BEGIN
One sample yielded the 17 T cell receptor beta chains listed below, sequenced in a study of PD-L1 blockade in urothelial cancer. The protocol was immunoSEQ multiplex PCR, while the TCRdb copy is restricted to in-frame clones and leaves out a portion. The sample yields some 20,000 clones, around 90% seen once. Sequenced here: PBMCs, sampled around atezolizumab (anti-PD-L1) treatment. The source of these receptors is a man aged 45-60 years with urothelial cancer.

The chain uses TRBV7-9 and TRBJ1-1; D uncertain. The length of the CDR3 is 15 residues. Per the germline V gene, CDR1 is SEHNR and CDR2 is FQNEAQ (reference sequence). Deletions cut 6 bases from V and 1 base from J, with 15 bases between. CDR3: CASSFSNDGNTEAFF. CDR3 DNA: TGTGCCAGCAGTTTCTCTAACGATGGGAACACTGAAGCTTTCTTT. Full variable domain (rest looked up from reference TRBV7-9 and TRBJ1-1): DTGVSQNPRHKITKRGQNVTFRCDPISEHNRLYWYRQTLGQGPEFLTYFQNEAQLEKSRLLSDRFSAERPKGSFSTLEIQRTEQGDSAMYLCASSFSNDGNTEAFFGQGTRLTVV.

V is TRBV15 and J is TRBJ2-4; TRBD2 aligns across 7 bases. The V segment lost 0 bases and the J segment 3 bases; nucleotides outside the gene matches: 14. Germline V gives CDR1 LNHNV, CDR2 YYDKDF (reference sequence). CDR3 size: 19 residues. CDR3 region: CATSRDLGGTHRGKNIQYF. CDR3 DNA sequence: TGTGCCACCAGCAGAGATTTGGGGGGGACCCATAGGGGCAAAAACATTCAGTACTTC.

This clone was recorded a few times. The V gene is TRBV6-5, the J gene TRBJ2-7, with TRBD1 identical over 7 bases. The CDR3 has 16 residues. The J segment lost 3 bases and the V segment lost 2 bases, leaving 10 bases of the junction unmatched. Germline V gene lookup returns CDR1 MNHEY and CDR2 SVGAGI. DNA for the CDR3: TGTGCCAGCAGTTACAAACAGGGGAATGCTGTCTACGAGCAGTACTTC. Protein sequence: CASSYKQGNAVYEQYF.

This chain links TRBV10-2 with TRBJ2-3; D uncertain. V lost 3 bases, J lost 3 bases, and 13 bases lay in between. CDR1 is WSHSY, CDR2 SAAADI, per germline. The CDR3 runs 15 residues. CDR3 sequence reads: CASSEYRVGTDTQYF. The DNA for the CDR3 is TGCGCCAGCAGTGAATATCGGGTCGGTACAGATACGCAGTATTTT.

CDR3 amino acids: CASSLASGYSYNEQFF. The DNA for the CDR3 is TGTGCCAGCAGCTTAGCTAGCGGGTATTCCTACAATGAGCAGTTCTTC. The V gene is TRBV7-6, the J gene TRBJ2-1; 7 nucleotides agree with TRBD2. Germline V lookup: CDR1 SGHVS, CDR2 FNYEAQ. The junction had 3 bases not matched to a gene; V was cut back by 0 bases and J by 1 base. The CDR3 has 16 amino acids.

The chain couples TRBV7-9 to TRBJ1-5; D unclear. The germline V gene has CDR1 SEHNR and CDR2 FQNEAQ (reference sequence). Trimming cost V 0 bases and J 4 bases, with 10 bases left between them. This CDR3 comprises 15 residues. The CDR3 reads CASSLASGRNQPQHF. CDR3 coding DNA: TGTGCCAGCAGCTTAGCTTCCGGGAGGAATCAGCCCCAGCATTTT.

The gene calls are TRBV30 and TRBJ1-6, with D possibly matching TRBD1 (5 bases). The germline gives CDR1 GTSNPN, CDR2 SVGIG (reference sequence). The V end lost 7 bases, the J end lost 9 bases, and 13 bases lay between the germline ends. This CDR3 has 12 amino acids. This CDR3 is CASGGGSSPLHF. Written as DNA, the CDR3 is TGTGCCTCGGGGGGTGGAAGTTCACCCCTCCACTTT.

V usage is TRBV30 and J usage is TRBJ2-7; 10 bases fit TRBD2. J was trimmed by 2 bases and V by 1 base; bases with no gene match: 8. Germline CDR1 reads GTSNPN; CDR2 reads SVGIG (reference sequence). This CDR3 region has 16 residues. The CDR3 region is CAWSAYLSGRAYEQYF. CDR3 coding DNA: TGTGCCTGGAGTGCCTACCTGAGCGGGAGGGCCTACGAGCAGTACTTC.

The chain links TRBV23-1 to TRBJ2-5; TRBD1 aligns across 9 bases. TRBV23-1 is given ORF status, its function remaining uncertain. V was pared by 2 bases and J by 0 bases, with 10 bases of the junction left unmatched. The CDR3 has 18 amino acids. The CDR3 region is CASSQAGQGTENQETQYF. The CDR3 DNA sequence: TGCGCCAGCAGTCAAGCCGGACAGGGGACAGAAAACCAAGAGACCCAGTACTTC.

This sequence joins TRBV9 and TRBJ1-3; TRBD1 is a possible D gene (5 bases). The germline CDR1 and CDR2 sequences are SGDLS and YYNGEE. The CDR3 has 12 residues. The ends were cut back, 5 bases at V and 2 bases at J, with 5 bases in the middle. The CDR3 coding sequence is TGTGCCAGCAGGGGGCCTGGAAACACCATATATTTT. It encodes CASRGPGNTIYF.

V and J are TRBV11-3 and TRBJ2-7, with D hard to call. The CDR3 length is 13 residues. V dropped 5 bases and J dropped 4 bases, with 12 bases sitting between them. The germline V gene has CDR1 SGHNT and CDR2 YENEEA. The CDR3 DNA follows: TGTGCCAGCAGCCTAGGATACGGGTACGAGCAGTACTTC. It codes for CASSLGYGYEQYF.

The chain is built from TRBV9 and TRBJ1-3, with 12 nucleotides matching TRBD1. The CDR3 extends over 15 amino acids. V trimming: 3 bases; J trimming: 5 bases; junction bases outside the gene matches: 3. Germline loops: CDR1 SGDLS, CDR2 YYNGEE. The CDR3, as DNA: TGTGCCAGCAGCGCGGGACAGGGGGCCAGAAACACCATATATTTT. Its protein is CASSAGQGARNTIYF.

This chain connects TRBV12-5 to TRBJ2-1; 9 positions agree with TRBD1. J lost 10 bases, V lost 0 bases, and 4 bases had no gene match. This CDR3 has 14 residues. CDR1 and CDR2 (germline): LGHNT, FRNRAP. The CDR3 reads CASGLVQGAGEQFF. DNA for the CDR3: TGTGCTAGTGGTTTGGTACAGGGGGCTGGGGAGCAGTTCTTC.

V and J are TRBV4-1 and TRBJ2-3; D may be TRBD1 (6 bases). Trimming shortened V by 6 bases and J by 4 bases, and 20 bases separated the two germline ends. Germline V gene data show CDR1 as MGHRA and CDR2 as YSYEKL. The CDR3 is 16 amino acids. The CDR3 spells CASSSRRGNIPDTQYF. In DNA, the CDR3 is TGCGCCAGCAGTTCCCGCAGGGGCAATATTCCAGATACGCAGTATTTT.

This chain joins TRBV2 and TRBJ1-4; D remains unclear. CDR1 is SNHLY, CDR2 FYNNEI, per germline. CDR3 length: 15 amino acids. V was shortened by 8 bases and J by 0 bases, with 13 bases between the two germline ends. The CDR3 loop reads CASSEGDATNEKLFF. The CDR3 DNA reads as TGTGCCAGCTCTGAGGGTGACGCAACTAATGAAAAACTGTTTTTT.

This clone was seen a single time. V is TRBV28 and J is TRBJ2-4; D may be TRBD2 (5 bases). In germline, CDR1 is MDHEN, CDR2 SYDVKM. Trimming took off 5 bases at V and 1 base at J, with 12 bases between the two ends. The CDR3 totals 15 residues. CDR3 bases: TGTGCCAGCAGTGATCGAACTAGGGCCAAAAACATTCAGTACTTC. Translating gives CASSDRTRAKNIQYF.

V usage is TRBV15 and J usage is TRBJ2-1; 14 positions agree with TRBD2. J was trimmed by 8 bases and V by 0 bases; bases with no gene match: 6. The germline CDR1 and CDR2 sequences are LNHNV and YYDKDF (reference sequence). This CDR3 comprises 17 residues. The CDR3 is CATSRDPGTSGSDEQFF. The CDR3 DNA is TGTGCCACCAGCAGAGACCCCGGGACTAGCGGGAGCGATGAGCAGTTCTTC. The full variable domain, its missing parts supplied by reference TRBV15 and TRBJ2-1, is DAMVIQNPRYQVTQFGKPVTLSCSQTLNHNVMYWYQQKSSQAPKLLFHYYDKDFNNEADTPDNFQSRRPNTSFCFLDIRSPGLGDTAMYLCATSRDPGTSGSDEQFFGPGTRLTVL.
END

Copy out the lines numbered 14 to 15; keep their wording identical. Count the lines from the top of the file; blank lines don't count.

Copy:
This chain connects TRBV12-5 to TRBJ2-1; 9 positions agree with TRBD1. J lost 10 bases, V lost 0 bases, and 4 bases had no gene match. This CDR3 has 14 residues. CDR1 and CDR2 (germline): LGHNT, FRNRAP. The CDR3 reads CASGLVQGAGEQFF. DNA for the CDR3: TGTGCTAGTGGTTTGGTACAGGGGGCTGGGGAGCAGTTCTTC.

V and J are TRBV4-1 and TRBJ2-3; D may be TRBD1 (6 bases). Trimming shortened V by 6 bases and J by 4 bases, and 20 bases separated the two germline ends. Germline V gene data show CDR1 as MGHRA and CDR2 as YSYEKL. The CDR3 is 16 amino acids. The CDR3 spells CASSSRRGNIPDTQYF. In DNA, the CDR3 is TGCGCCAGCAGTTCCCGCAGGGGCAATATTCCAGATACGCAGTATTTT.